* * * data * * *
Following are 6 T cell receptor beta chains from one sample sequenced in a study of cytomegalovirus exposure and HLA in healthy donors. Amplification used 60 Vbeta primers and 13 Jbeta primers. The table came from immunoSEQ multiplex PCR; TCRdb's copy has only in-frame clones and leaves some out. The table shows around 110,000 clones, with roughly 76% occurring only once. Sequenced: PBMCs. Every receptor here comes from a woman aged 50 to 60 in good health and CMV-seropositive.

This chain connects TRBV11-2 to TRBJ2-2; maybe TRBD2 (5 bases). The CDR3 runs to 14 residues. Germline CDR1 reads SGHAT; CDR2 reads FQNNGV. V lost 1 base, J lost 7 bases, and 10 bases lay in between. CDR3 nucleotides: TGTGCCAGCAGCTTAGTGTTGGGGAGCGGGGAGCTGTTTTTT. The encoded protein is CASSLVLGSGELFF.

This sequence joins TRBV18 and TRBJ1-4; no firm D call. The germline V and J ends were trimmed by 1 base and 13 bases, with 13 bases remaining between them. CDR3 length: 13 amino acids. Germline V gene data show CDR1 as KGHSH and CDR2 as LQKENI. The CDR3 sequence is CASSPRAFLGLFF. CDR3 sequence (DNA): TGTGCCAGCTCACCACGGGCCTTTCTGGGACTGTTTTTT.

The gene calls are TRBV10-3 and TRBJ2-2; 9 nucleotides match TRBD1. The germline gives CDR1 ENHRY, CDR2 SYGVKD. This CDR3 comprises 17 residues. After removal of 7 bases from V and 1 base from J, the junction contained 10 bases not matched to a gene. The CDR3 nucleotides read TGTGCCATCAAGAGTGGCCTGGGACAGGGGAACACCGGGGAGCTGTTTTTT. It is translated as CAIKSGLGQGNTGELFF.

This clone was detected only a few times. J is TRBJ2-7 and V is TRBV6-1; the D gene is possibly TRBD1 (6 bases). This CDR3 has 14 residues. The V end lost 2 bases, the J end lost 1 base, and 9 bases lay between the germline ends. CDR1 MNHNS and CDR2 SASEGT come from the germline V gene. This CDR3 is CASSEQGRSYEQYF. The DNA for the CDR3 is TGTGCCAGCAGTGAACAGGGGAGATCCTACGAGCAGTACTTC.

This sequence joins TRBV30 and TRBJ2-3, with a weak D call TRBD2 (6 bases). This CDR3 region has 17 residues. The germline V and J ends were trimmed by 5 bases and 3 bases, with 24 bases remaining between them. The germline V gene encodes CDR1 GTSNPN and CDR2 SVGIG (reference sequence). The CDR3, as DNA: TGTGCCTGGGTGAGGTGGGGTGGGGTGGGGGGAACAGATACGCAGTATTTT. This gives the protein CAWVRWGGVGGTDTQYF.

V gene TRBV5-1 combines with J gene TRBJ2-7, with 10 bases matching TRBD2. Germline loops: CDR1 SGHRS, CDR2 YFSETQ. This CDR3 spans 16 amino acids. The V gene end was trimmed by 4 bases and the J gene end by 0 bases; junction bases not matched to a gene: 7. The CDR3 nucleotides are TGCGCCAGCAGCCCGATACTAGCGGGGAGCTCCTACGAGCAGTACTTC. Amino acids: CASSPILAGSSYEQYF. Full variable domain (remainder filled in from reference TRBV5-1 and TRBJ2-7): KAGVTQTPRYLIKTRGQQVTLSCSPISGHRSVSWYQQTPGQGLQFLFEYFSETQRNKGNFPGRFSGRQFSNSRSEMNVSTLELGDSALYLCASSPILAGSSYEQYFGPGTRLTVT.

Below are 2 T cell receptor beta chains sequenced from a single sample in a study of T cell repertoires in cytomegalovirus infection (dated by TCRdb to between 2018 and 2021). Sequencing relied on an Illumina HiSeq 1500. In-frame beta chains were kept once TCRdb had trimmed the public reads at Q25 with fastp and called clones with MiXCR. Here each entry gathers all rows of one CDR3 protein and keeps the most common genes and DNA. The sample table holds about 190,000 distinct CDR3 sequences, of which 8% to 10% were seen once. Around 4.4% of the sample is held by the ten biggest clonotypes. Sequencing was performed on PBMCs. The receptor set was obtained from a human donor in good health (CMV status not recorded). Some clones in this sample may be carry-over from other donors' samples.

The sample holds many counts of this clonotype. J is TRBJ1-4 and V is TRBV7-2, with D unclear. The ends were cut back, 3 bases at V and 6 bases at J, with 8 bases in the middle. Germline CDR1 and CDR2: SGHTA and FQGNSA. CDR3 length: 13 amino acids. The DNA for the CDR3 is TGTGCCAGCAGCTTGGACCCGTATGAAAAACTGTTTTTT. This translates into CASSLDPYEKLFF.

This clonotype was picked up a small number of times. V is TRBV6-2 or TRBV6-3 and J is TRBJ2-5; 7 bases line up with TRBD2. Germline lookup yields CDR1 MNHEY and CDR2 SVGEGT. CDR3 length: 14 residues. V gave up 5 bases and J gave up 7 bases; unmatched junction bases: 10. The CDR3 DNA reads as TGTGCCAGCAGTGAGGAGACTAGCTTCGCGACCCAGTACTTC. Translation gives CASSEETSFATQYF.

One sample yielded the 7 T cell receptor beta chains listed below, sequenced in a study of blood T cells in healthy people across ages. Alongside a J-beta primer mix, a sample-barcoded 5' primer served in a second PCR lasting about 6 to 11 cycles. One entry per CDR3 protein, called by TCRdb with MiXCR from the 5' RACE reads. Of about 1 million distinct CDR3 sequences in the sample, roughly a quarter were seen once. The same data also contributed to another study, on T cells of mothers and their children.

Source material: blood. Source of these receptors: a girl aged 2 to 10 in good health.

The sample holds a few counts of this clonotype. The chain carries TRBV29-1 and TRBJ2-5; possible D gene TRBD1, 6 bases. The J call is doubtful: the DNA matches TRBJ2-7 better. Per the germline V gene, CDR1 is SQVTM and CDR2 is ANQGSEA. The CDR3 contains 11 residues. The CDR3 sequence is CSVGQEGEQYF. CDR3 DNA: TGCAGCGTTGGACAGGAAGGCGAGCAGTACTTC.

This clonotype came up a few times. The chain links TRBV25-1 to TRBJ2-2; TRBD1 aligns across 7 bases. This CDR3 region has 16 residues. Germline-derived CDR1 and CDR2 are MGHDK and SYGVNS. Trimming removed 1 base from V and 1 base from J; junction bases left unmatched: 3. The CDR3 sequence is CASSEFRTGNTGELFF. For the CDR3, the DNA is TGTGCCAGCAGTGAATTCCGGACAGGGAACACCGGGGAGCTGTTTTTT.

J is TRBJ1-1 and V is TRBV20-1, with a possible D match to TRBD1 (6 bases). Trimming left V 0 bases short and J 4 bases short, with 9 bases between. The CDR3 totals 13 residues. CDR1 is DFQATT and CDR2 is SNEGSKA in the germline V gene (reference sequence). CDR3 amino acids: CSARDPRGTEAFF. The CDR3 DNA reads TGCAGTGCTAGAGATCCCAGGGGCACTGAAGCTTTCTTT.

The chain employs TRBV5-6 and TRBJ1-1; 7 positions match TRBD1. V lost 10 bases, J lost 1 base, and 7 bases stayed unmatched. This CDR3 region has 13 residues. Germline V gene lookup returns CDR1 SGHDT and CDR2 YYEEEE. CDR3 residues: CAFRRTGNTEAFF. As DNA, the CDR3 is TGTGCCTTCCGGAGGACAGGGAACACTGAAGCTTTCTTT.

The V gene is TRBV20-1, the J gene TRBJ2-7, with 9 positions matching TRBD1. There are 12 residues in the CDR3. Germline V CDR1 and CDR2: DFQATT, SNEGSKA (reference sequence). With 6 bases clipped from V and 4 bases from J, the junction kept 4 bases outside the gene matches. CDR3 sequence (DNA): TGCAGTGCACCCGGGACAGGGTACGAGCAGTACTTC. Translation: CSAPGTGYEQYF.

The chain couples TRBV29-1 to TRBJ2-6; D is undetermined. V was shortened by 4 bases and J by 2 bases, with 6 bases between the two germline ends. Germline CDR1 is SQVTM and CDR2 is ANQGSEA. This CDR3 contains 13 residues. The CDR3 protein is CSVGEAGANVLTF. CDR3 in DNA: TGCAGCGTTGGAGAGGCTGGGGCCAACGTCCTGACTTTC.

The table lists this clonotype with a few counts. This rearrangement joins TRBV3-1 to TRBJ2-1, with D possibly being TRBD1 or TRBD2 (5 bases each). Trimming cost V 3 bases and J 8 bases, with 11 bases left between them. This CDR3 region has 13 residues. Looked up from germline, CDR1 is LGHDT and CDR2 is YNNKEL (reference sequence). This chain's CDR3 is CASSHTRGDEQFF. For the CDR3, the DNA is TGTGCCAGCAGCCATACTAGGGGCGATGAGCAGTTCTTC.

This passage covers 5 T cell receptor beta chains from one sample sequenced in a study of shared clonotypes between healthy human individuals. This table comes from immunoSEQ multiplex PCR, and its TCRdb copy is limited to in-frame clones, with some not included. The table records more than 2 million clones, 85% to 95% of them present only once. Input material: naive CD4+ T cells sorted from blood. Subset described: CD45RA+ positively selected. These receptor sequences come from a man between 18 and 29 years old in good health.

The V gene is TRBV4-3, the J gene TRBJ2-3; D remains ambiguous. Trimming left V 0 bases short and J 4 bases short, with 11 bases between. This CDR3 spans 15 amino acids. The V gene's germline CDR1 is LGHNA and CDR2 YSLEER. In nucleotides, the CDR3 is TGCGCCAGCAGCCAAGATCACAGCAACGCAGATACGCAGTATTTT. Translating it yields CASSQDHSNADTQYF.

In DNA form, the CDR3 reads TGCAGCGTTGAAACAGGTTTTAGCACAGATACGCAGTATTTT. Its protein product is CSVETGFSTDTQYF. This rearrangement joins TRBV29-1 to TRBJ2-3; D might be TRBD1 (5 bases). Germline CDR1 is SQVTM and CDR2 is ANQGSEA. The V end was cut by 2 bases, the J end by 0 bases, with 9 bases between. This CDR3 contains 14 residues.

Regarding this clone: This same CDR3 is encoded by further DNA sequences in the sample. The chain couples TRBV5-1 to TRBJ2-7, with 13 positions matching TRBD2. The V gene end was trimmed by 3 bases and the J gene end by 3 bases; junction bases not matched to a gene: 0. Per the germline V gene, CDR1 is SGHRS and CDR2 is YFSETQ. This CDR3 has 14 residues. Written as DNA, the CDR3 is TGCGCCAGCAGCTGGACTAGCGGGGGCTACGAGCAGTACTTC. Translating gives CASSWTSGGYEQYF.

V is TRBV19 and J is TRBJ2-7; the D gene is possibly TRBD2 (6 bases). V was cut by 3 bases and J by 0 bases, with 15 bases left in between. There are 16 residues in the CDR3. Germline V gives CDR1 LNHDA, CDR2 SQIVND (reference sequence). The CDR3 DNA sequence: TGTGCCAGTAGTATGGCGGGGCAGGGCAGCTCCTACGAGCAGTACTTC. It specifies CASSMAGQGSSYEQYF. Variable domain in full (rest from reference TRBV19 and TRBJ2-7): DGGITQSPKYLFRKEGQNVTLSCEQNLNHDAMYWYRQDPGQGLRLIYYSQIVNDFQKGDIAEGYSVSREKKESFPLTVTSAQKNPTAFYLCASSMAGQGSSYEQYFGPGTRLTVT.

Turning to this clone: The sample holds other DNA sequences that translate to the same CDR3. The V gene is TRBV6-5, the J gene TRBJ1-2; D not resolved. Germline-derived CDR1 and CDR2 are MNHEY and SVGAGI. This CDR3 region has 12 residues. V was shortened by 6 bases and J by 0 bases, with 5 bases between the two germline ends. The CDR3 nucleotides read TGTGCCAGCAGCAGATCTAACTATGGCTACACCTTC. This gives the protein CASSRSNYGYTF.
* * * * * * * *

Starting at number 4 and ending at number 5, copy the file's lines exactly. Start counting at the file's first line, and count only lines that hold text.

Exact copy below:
The gene calls are TRBV10-3 and TRBJ2-2; 9 nucleotides match TRBD1. The germline gives CDR1 ENHRY, CDR2 SYGVKD. This CDR3 comprises 17 residues. After removal of 7 bases from V and 1 base from J, the junction contained 10 bases not matched to a gene. The CDR3 nucleotides read TGTGCCATCAAGAGTGGCCTGGGACAGGGGAACACCGGGGAGCTGTTTTTT. It is translated as CAIKSGLGQGNTGELFF.

This clone was detected only a few times. J is TRBJ2-7 and V is TRBV6-1; the D gene is possibly TRBD1 (6 bases). This CDR3 has 14 residues. The V end lost 2 bases, the J end lost 1 base, and 9 bases lay between the germline ends. CDR1 MNHNS and CDR2 SASEGT come from the germline V gene. This CDR3 is CASSEQGRSYEQYF. The DNA for the CDR3 is TGTGCCAGCAGTGAACAGGGGAGATCCTACGAGCAGTACTTC.